Another whistleblower is Rabbi Nuchem Rosenberg, who once was a leading member of Brooklyn’s Satmar community (a particularly backward-looking, anti-Israeli, patriarchal strain of Hasidim), but has since been exiled because of his activism against what he describes as rampant pedophilia within the Satmar community. (In 2012, he was attacked outside of a fish store by a fellow Hasidic community member, with a glassful of what he believes was bleach.)
The New York Times, to its credit, has published some useful reports on Kellner, Rosenberg, and the few other whisteblowers within the Hassidic ranks. But in general, the media coverage is a pale shadow of the front-page bombshell treatment that every new Catholic sex-abuse revelation got. Many Jewish journalists feel a misguided Fiddler-on-the-Roof sentimentality toward fundamentalist Jewish communities, and non-Jewish journalists often are scared off by the task of investigating groups that seem hostile and cultish to outsiders.
But not all journalists have been scared off. This month, Vice.com ran a lengthy interview with Rosenberg, in which he described an appalling scene from a ritual Jewish bathhouse in Israel, where child-rape is, by his report, a tacitly accepted practice among some of the older men.
“Rabbi Rosenberg believes around half of young males in Brooklyn’s Hasidic community … have been victims of sexual assault perpetrated by their elders,” Vice.com reports. “Ben Hirsch, director of Survivors for Justice, a Brooklyn organization that advocates for Orthodox sex abuse victims, thinks the real number is higher. ‘From anecdotal evidence, we’re looking at over 50 percent. It has almost become a rite of passage.’ ”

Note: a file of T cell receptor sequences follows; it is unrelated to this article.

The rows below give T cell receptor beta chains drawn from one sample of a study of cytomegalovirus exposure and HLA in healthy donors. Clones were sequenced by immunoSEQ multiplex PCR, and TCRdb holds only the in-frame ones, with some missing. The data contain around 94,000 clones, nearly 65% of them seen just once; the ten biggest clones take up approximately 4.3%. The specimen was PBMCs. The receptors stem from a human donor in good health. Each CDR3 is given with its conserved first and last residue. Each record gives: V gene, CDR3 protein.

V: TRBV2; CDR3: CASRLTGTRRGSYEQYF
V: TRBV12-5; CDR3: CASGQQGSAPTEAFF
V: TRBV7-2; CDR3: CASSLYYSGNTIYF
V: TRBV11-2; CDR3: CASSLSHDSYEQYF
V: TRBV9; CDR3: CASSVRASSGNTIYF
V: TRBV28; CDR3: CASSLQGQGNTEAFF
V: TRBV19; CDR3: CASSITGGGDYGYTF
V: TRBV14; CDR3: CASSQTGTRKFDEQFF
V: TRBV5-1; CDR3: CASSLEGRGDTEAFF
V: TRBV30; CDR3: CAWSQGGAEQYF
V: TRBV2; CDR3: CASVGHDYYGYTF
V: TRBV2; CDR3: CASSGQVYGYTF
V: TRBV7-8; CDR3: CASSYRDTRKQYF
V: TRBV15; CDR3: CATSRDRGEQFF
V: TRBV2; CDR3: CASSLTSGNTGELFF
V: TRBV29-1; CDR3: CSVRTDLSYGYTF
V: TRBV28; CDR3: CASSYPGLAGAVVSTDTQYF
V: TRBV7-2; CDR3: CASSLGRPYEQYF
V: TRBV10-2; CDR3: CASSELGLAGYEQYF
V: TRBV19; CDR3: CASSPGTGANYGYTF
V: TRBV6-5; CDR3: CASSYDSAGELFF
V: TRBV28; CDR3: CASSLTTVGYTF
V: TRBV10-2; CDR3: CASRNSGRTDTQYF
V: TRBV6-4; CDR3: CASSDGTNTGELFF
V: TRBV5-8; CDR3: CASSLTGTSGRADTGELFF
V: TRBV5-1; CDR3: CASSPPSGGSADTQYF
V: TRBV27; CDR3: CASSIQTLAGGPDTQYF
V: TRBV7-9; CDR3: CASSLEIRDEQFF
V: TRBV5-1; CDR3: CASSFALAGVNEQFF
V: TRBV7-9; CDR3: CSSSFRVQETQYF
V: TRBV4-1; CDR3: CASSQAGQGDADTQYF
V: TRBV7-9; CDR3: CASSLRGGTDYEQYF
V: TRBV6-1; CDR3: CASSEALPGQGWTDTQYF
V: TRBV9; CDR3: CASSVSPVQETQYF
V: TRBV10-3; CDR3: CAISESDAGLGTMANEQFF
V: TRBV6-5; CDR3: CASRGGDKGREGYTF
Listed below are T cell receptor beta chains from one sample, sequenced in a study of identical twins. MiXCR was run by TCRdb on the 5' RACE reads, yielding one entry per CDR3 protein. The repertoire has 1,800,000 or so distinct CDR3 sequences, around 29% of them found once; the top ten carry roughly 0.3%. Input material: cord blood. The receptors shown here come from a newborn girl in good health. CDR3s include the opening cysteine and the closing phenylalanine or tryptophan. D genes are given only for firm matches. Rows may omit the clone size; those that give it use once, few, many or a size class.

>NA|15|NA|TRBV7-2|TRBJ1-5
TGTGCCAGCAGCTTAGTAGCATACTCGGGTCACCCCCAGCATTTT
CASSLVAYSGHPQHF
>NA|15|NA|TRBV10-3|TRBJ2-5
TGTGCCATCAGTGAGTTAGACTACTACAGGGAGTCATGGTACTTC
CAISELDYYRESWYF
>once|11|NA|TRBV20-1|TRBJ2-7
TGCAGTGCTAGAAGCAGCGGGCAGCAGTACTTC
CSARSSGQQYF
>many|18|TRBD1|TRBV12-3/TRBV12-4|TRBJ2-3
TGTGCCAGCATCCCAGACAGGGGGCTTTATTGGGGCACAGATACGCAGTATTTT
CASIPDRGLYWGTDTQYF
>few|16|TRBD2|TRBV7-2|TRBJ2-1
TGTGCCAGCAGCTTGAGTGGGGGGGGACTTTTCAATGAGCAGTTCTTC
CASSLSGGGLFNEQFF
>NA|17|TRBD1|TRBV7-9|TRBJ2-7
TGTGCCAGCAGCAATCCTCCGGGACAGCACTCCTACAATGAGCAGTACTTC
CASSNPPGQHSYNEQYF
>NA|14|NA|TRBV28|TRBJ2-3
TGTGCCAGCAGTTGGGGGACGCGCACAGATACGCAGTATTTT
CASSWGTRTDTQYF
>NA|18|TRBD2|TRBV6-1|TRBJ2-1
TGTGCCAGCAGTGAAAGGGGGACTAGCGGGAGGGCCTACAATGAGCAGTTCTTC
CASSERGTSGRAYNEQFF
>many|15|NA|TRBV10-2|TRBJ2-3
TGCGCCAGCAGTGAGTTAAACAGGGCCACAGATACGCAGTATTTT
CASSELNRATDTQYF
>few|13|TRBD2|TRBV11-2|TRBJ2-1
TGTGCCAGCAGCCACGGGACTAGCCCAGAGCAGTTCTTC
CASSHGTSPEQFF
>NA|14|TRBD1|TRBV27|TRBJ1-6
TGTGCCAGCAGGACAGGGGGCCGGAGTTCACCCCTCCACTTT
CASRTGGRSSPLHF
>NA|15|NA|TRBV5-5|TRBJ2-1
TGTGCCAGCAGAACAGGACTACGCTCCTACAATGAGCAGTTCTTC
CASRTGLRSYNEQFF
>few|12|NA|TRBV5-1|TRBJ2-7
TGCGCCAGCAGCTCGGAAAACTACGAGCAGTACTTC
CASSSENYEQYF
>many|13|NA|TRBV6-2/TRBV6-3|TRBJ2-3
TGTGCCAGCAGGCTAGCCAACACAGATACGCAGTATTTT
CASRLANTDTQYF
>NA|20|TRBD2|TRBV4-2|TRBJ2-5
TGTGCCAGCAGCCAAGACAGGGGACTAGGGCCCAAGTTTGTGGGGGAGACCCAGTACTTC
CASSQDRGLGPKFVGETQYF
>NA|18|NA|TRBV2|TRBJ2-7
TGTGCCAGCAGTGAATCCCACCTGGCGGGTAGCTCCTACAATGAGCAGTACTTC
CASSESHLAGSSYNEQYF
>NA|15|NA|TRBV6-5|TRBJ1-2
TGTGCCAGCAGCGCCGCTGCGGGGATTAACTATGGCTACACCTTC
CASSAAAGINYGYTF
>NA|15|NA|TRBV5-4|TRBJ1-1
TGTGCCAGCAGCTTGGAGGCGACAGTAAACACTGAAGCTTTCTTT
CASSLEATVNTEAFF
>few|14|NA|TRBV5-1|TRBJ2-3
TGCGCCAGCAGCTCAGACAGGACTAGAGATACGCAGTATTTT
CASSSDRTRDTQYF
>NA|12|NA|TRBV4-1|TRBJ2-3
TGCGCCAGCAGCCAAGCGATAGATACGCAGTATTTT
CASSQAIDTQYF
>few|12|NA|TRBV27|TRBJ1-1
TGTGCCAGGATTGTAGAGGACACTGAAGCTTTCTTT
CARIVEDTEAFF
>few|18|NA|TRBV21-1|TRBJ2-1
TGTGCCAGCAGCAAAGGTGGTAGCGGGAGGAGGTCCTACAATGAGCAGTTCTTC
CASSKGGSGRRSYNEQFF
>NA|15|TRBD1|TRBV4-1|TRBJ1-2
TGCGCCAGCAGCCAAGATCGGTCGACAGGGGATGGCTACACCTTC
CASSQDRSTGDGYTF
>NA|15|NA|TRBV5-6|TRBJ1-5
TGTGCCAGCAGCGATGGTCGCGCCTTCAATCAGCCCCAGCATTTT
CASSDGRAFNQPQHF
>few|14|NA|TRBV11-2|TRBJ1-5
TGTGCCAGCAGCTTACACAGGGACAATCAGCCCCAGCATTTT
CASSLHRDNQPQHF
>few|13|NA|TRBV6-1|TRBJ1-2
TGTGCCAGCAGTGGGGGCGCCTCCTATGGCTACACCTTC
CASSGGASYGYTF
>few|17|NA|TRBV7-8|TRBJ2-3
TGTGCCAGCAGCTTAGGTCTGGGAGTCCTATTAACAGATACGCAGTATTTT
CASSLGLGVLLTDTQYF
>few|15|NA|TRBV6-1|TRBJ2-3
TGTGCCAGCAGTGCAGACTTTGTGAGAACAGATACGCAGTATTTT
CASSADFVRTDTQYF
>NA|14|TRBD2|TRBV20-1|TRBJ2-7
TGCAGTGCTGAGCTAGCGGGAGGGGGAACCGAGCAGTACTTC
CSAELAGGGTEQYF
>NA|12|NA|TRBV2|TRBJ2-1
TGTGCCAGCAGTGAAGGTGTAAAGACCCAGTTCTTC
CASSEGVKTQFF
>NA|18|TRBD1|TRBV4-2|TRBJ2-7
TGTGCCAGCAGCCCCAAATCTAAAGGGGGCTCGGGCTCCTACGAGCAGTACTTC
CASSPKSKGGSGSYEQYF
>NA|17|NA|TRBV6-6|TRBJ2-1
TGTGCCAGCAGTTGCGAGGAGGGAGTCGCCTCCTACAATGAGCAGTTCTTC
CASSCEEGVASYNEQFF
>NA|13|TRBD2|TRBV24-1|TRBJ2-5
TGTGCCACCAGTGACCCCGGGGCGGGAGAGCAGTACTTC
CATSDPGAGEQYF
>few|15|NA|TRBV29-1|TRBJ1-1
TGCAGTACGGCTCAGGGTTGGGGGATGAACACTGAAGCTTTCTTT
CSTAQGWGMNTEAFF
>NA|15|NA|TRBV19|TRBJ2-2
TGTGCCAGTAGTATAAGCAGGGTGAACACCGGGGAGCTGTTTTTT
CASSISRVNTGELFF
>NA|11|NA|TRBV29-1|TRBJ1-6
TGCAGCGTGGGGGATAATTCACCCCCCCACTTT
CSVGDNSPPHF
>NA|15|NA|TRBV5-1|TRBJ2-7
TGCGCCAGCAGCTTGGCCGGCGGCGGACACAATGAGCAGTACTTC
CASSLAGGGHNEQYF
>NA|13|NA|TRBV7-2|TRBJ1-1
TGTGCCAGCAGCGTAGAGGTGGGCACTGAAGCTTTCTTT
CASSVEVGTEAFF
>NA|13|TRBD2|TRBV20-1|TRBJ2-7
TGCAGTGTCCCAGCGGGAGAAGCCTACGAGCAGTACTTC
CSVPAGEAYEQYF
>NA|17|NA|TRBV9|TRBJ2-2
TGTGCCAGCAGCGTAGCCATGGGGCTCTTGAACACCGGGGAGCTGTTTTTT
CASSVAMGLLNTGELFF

“Ultra-Orthodox Jews who speak out about these abuses are ruined and condemned to exile by their own community,” Vice.com’s Christopher Ketcham adds. “Dr. Amy Neustein, a non-fundamentalist Orthodox Jewish sociologist and editor of Tempest in the Temple: Jewish Communities and Child Sex Scandals, told me the story of a series of Hasidic mothers in Brooklyn she got to know who complained that their children were being preyed on by their husbands. In these cases, the accused men ‘very quickly and effectively engage the rabbis, the Orthodox politicians, and powerful Orthodox rabbis who donate handsomely to political clubs.’ The goal, she told me, is ‘to excise the mother from the child’s life.’ Rabbinical courts cast the mothers aside, and the effects are permanent. The mother is ‘amputated.’ One woman befriended by Dr. Neustein, a music student at a college outside New York, lost contact with all six of her children, including an infant she was breastfeeding at the time of their separation.”